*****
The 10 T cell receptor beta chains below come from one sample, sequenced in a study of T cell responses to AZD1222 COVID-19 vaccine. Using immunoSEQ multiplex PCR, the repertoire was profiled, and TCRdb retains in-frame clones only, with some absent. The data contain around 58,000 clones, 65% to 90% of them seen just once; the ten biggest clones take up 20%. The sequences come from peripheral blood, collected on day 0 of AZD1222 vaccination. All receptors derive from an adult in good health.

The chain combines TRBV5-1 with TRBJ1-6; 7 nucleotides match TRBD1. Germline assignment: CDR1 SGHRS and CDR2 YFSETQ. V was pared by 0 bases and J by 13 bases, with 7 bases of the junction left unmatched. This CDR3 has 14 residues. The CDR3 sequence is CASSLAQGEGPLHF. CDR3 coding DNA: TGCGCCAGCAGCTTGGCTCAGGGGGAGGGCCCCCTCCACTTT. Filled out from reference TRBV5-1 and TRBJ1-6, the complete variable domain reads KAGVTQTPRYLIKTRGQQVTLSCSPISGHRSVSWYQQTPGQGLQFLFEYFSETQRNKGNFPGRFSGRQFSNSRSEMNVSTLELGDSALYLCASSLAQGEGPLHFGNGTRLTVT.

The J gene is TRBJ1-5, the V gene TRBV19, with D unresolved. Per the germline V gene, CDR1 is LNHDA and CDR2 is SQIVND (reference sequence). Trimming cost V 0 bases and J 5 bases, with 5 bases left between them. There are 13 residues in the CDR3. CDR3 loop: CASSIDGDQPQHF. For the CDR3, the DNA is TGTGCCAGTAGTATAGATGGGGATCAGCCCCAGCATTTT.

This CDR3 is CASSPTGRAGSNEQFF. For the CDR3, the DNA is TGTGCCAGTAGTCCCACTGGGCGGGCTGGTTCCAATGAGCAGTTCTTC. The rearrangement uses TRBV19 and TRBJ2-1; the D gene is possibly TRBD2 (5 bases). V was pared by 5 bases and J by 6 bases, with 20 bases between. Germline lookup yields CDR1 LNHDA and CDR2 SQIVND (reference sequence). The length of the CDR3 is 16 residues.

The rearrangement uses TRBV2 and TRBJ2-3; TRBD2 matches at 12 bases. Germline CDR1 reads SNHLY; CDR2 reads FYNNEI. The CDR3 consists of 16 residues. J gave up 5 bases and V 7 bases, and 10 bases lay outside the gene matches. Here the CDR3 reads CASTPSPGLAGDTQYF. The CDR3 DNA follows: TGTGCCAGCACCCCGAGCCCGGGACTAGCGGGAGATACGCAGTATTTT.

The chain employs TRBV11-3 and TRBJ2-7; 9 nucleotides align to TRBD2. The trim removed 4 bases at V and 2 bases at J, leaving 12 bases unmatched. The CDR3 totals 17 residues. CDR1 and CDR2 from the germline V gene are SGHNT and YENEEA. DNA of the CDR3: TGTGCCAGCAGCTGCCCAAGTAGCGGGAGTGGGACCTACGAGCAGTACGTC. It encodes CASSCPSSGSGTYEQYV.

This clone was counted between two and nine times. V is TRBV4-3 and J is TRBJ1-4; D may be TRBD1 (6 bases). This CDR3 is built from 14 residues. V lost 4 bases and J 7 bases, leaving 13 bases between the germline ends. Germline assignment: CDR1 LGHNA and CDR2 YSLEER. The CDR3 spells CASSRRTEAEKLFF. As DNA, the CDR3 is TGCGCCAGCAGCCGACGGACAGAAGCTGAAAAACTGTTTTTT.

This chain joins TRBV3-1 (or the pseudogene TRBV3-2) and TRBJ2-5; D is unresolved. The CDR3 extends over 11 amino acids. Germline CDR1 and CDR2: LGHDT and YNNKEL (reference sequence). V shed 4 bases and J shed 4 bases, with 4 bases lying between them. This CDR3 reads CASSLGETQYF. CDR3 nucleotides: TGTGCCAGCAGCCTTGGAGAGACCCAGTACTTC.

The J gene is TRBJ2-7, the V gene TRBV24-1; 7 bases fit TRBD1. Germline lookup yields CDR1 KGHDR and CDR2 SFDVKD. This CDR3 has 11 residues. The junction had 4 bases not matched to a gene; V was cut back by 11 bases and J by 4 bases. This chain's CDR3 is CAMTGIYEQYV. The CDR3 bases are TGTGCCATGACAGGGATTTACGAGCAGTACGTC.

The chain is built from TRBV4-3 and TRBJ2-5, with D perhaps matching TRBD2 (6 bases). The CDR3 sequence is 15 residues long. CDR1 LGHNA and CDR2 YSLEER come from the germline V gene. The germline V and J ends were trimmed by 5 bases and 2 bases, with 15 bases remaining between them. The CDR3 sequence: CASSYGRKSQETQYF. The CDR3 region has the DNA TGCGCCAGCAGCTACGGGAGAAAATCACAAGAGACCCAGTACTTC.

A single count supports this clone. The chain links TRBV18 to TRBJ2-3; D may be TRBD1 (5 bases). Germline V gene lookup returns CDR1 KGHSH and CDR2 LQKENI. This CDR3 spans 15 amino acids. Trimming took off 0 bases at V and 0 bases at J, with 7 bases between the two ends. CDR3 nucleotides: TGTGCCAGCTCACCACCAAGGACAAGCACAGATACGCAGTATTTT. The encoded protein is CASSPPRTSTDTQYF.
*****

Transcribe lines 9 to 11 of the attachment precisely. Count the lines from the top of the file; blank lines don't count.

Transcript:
The J gene is TRBJ2-7, the V gene TRBV24-1; 7 bases fit TRBD1. Germline lookup yields CDR1 KGHDR and CDR2 SFDVKD. This CDR3 has 11 residues. The junction had 4 bases not matched to a gene; V was cut back by 11 bases and J by 4 bases. This chain's CDR3 is CAMTGIYEQYV. The CDR3 bases are TGTGCCATGACAGGGATTTACGAGCAGTACGTC.

The chain is built from TRBV4-3 and TRBJ2-5, with D perhaps matching TRBD2 (6 bases). The CDR3 sequence is 15 residues long. CDR1 LGHNA and CDR2 YSLEER come from the germline V gene. The germline V and J ends were trimmed by 5 bases and 2 bases, with 15 bases remaining between them. The CDR3 sequence: CASSYGRKSQETQYF. The CDR3 region has the DNA TGCGCCAGCAGCTACGGGAGAAAATCACAAGAGACCCAGTACTTC.

A single count supports this clone. The chain links TRBV18 to TRBJ2-3; D may be TRBD1 (5 bases). Germline V gene lookup returns CDR1 KGHSH and CDR2 LQKENI. This CDR3 spans 15 amino acids. Trimming took off 0 bases at V and 0 bases at J, with 7 bases between the two ends. CDR3 nucleotides: TGTGCCAGCTCACCACCAAGGACAAGCACAGATACGCAGTATTTT. The encoded protein is CASSPPRTSTDTQYF.